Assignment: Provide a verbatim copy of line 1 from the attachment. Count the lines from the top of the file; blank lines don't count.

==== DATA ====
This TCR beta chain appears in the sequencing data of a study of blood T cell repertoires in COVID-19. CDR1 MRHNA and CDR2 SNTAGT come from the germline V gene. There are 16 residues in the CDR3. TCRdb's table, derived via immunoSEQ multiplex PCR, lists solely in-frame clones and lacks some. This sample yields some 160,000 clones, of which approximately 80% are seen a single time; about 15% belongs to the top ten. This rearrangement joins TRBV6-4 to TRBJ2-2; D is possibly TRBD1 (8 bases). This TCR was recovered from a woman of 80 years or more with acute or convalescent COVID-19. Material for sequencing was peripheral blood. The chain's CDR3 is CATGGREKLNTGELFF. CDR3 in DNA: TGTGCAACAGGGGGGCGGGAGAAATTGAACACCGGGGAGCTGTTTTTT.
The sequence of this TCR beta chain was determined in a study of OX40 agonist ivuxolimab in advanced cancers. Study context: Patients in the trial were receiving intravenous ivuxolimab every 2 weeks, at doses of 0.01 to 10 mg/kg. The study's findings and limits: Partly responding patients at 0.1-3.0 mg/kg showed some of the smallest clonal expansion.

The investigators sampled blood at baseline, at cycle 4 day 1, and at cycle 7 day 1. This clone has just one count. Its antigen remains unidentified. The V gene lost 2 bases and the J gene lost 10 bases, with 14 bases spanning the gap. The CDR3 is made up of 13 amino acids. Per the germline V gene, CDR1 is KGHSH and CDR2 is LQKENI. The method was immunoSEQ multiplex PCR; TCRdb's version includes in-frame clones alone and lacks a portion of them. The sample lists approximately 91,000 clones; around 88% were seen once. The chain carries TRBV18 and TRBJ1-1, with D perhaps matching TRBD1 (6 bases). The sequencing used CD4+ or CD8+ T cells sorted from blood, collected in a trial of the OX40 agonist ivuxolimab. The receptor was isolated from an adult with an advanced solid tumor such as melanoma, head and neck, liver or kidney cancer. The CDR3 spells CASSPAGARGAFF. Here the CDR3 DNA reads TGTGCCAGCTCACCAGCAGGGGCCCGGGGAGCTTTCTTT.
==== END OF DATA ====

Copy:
This TCR beta chain appears in the sequencing data of a study of blood T cell repertoires in COVID-19. CDR1 MRHNA and CDR2 SNTAGT come from the germline V gene. There are 16 residues in the CDR3. TCRdb's table, derived via immunoSEQ multiplex PCR, lists solely in-frame clones and lacks some. This sample yields some 160,000 clones, of which approximately 80% are seen a single time; about 15% belongs to the top ten. This rearrangement joins TRBV6-4 to TRBJ2-2; D is possibly TRBD1 (8 bases). This TCR was recovered from a woman of 80 years or more with acute or convalescent COVID-19. Material for sequencing was peripheral blood. The chain's CDR3 is CATGGREKLNTGELFF. CDR3 in DNA: TGTGCAACAGGGGGGCGGGAGAAATTGAACACCGGGGAGCTGTTTTTT.